hard heads soft hearts
Wednesday, June 05, 2002
Elegant baseball prose from "The Bill James Baseball Encyclopedia" (1985 edition):
“. . .Pulliam was president of the National League at a time when half the owners wanted the man who held the office to be an autocrat, and half wanted him to be an office boy. The twisted remains of this struggle are buried in a grave in Louisville.
There were, or seemed to be, many more suicides in the game than there are now; certainly the necrologies of the game contain many, many more violent deaths. I drew up a partial list of the baseball related suicides from 1900 through 1925, but my library is incomplete, and I’m sure I didn’t get half of them. Was this true of the country as a whole- were suicide rates higher then? I would guess that they were. America was at the end of a time when men were allowed to have dreams larger than life, getting late in the generation of Ford and Edison and Firestone and Rockefeller and Spalding. I suspect that in 1910 the great majority of American men owned guns, and a good many carried them. When one’s dream collapse, when one finds oneself suffocating in a small reality and powerless to escape it on this earth, what could be easier than to take leave of it?
. . .if you’ll look, you’ll see that ballplayers almost never commit suicide in the summer. January is a big month for it, and December and March, but June, July, August and September are almost free.”
“. . .strange things happen to the reputations of players after they are retired. Yogi Berra was always kind of a funny looking little guy; he looked like if he was a piece of furniture you’d sand him off some. After he was retired, Joe Garagiola spent all those years telling funny stories about the kind of dopey stuff Yogi used to say and do. Of course he didn’t mean to do Yogi any harm, and he didn’t directly. But gradually the image of Yogi as a kind of short, knobby comic book reader grew larger and larger, and the memory of Yogi Berra as one hell of a catcher kind of drooped into the background.
. . .Yogi Berra was more valuable to his teams, over the course of his career, than any other catcher. From 1948 to 1959 he was never out for a great length of time with an injury, never had one of those sudden off years to which all catchers are prone, and caught 130 to 140 games a season, while performing at a level that is only an inch below the highest levels of performance ever attained by a catcher, a level that made him the greatest player in the American league in his time.”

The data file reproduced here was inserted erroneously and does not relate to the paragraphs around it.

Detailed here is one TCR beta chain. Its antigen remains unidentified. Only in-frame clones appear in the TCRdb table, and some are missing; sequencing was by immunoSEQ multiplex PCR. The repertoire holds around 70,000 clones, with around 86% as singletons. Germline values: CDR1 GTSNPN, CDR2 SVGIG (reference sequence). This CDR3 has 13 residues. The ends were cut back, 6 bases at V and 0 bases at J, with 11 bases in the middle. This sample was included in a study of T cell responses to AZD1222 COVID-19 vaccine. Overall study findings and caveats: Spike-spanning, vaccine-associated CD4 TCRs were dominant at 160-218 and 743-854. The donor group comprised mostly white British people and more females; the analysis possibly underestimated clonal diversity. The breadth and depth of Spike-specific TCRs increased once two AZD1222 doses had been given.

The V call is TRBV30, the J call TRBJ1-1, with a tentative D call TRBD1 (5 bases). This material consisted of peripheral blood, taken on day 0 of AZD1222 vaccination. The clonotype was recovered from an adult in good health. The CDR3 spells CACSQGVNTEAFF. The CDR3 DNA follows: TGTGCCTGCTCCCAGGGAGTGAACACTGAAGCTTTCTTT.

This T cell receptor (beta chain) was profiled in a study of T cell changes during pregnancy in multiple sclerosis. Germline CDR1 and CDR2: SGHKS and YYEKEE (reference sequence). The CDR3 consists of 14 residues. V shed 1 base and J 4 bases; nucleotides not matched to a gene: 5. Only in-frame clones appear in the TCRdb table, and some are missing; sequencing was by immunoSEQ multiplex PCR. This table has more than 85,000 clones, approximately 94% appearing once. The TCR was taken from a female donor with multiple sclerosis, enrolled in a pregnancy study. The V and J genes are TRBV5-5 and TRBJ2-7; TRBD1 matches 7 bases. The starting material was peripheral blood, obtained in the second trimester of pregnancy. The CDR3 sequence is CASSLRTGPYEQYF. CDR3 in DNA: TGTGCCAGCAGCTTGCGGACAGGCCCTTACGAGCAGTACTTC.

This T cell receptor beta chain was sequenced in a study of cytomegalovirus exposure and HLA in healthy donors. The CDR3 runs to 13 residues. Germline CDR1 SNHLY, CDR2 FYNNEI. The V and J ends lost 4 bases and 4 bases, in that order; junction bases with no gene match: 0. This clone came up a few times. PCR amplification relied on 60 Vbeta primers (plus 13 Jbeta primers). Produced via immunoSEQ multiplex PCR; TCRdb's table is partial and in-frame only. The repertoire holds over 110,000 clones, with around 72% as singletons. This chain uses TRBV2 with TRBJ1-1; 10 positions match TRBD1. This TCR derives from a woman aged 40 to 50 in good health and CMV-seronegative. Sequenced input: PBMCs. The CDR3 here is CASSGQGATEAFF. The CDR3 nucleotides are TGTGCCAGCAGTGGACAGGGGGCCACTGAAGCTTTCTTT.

“. . .Honus Wagner was not a fool or buffoon. Beyond the extent to which all great athletes are sad figures after that which has set them apart from ordinary men has departed them, he did not wind up as a pathetic old wretch, bumming drinks from strangers. He was a cheerful, good-natured man, always ready to have a drink with admirers and never short of admirers.
Among the great players in the game there are all kinds of men- smart alecks, tough guys, driven men and heavy drinkers. As gentleman, there are many who seem worthy of admiration, including Musial, Mathewson, Gehrig, Jonhnson and Schmidt. None seems more worthy than Wagner. He was a gentle, kind man, a storyteller, supportive of rookies, patient with fans, cheerful in hard times, careful of the example that he set for youth, a hard worker, a man who had no enemies and who never forgot his friends. He was the most beloved man in baseball before Ruth. He couldn’t manage, not because he wasn’t intelligent enough, but because he wasn’t hard enough. Those qualities are part of the reason why, acknowledging that there may have been one or two whose talents were greater, there is no one who has ever played this game that I would be more anxious to have on a baseball team.”
“. . .A big, strong man/child with a blazing fastball and the best curve of his day, Rube Waddell would have been as great a pitcher as Walter Johnson if only he had the sense God give a rabbit. It is sad to realize that Rube Waddell could not exist today, that in the eyes of modern men he would be given an appropriate label and properly taken care of, his competition limited to heaving a rubber-tipped javelin in the Special Olympics. Was Rube Waddell what you would call “retarded”? Well, I don’t know, but Sam Craword recalled in "The Glory of Their Times" that manager Hughie Jennings `used to go to the dime-store and buy little toys, like rubber snakes. . .He’d go to the first-base coaches box and set them down on the grass and yell “Hey,Rube, look!”’ . . .He didn’t draw a regular salary because he didn’t know what to do with it; he’d just go to the manager and get $5 or $10 as he needed it. One manager said if you gave hime $25 you might not see him again for a week. He was irresistibly attracted to fire engines, and on the day he was pitching a teammate or more was always assigned to make sure he got to the ballpark all right, and didn’t go off chasing any fire engines. This just really does not sound to me like anybody who could fit into the commercial mold of the modern ballplayer.
Perhaps it was just an emotional problem, and could be controlled with the appropriate drugs. In the cruder times of 1900, Waddell’s life was probably painul and his demise was quick, as there were no institutions to shelter him from the ends of his own actions. But he lived a real life, like anybody else’s only with more adventure. We are not so adventurous anymore.”